NJ Bill Would Allow Schools To Use 

Could a bill circulating in Trenton mean the end of snow days for NJ schoolkids?


NEW JERSEY — Virtual learning went so well that it should probably be used whenever a school district has to call a snow day.

That’s the thinking from three New Jersey state lawmakers, who introduced this bill, S464 that would give school districts the option to switch to remote learning instead of a traditional snow day.

If it becomes law, the bill would permit any district — at any time it decides to close for either bad weather or hazardous driving conditions — to use a day of virtual or remote instruction. This would enable schools to still meet the 180 days of instruction required by state law.

No school district would be required to use virtual days instead of snow days. Districts could still give students (and teachers) snow days, but they would just have to add on make-up days at the end of the school year in June, as they do currently.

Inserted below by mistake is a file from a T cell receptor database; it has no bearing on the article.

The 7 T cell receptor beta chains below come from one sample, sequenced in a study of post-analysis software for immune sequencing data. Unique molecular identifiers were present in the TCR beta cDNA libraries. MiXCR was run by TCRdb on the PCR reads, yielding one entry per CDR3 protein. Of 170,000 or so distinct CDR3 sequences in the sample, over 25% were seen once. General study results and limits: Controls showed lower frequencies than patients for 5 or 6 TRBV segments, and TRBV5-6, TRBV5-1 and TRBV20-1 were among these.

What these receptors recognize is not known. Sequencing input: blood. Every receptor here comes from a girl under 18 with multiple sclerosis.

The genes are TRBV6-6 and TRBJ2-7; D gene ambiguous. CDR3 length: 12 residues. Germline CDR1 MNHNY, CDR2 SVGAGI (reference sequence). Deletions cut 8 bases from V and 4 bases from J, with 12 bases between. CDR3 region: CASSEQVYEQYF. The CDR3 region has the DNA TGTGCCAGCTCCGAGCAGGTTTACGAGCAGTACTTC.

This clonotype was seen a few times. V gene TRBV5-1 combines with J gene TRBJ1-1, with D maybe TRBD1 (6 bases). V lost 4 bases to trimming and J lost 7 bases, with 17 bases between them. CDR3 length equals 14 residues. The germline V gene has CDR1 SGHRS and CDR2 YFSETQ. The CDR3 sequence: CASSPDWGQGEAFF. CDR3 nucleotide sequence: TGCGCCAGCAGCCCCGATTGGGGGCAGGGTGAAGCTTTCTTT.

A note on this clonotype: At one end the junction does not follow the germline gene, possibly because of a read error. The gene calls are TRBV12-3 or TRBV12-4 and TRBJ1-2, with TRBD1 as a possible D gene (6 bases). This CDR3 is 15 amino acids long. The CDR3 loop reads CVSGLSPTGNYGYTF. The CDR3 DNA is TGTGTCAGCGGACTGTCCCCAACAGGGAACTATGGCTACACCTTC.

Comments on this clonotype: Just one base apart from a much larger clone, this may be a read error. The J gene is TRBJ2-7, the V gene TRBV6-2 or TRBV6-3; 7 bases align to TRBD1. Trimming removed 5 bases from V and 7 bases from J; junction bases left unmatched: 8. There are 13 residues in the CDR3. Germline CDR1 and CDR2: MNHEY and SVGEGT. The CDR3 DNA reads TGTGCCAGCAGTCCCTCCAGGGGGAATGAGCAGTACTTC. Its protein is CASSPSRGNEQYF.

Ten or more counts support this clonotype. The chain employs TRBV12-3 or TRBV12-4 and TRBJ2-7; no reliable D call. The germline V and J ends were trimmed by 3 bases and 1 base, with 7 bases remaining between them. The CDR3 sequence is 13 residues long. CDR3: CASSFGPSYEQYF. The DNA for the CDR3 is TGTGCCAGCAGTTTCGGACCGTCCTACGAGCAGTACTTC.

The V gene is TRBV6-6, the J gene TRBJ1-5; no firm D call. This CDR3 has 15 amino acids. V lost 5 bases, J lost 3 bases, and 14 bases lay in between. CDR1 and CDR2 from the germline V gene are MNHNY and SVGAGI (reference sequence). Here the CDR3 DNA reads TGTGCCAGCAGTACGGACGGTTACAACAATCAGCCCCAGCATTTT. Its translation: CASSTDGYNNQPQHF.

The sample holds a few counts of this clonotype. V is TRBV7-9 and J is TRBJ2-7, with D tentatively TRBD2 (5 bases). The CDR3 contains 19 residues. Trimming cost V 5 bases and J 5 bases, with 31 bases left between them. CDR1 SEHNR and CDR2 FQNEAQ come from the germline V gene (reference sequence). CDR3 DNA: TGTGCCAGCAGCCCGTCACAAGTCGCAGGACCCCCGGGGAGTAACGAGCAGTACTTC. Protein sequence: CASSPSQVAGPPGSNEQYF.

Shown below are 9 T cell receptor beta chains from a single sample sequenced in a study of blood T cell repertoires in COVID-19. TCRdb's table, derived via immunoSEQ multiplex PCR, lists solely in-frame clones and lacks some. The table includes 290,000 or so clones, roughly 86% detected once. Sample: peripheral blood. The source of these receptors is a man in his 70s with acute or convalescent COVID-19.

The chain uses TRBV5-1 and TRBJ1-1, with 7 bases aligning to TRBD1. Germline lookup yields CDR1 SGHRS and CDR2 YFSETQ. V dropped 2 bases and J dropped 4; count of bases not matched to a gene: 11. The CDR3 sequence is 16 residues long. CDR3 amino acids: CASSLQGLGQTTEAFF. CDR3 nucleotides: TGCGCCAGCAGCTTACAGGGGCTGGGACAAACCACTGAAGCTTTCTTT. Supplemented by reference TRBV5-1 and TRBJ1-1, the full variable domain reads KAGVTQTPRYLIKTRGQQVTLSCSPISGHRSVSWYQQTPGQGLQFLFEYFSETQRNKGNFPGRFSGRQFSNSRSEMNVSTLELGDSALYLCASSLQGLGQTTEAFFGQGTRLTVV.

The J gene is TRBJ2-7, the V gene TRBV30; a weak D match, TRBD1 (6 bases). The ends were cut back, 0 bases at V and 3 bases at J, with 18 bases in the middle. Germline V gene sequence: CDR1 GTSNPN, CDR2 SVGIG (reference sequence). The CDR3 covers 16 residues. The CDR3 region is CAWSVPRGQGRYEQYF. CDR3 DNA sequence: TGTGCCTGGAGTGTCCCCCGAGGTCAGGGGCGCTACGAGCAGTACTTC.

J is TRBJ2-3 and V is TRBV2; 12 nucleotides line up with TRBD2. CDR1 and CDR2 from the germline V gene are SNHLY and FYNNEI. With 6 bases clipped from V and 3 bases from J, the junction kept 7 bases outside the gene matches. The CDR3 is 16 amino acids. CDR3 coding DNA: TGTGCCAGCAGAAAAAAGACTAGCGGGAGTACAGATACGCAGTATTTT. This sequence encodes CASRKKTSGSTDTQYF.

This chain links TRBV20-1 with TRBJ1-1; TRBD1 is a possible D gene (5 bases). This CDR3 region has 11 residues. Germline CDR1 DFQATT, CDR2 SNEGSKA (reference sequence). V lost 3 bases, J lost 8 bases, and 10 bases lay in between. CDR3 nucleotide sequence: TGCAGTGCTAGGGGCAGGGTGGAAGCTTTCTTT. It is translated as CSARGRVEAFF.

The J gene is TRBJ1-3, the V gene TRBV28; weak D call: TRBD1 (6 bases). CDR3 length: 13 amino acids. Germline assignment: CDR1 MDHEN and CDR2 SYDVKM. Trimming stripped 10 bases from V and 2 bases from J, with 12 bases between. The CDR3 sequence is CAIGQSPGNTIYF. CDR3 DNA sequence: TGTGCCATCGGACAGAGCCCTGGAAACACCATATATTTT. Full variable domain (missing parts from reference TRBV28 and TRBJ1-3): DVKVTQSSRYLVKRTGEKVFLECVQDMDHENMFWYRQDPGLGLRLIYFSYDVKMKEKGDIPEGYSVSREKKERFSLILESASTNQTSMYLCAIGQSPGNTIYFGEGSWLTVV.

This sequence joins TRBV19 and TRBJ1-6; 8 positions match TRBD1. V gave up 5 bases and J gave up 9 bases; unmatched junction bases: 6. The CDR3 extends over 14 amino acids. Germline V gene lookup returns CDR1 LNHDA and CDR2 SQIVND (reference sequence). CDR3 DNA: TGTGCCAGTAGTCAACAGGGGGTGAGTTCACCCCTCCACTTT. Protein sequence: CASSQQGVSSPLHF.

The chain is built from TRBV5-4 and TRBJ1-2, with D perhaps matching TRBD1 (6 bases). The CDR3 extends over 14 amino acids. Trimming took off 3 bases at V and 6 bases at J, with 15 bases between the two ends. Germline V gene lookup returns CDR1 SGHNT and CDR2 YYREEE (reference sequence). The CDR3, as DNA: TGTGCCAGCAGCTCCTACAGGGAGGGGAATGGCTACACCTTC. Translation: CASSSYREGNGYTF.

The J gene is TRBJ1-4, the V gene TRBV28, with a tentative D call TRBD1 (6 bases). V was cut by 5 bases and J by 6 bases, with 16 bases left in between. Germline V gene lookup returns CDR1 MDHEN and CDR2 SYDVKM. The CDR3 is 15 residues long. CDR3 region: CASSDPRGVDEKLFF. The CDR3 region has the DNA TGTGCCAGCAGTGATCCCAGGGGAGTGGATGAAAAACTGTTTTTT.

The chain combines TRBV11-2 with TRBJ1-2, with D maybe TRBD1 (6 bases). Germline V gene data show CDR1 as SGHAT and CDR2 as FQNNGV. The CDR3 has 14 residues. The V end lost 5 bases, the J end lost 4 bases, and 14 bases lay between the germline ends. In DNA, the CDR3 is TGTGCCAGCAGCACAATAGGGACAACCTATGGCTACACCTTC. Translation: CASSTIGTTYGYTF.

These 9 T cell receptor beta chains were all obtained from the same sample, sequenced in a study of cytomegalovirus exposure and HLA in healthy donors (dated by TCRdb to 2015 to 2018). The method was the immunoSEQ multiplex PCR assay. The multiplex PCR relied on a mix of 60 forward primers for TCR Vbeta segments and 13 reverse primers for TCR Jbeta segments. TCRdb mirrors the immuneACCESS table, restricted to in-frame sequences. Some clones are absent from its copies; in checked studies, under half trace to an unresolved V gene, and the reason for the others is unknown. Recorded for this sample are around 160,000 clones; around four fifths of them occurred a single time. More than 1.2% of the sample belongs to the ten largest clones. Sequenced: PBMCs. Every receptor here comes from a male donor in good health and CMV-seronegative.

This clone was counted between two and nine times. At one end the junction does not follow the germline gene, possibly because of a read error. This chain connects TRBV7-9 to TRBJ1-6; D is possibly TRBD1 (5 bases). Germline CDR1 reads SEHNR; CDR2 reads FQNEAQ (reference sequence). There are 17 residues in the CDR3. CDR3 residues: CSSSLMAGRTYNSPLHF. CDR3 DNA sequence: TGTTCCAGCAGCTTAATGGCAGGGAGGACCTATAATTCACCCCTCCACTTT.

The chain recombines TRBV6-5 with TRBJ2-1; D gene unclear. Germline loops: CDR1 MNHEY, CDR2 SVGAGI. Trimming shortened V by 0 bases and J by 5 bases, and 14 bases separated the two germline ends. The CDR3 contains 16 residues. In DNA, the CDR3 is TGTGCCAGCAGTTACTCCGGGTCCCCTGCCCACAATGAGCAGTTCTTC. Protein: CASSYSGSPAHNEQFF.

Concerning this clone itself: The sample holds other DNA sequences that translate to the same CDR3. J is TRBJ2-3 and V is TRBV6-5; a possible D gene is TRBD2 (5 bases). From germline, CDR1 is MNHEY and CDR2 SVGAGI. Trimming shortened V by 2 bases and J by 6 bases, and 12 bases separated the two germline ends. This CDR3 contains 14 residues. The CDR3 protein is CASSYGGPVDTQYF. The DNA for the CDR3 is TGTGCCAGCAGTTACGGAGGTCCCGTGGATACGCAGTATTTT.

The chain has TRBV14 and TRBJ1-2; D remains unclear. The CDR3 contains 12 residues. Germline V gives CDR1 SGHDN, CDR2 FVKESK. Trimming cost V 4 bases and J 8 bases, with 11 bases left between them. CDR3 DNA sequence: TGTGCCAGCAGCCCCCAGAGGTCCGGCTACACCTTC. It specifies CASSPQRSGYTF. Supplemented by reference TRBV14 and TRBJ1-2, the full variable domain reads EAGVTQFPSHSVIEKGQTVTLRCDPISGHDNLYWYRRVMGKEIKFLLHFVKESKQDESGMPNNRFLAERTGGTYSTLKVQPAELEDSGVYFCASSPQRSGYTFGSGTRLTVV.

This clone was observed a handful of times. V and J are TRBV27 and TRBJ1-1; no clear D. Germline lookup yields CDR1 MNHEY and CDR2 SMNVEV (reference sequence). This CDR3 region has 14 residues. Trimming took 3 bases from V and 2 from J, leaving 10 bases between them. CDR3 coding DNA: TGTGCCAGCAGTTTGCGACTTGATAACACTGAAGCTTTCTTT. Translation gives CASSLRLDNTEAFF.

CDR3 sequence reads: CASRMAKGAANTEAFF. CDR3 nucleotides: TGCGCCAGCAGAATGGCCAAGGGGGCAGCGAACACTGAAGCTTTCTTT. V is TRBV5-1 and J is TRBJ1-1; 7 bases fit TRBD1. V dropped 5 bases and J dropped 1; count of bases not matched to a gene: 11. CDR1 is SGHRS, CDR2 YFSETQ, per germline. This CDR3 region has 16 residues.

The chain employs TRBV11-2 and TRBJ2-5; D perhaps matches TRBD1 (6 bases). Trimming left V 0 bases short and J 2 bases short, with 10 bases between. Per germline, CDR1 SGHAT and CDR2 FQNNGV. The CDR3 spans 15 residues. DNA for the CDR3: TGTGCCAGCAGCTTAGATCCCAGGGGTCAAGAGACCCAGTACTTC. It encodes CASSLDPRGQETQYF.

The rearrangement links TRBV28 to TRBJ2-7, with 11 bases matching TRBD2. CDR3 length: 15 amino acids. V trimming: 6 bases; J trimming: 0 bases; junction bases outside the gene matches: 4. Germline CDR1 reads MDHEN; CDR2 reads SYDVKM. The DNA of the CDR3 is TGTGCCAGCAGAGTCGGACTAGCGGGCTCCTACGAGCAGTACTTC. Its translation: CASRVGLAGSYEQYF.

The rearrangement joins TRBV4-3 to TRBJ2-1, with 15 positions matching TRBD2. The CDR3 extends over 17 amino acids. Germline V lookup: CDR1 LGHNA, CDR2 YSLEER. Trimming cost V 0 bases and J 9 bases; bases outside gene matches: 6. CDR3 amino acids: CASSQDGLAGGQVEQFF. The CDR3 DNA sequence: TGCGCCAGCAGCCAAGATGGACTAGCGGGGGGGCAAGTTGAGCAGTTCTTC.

The bill was introduced in January by state senators Nick Sacco and Joseph LaGana, both Democrats from North Jersey, and co-sponsored by Sam Thompson, a Republican from Old Bridge. It has advanced out of the Senate Education Committee, signaling there is broad support for the idea.

Both Sacco and LaGana told the Bergen Record they introduced this bill to prevent New Jersey school years from stretching into late June, especially as school districts call snow days more and more frequently.

The bill does not apply to two-hour delayed openings, late starts or early dismissals. Virtual learning could not be used for two hours in the morning before school starts at 11, for example.

“While we can appreciate a good snow day, no one wants to see their summer vacation or even spring break chipped away,” Lagana told the newspaper. “This legislation will allow districts the ability to go remote on days where traveling to school is not feasible but connecting remotely is.”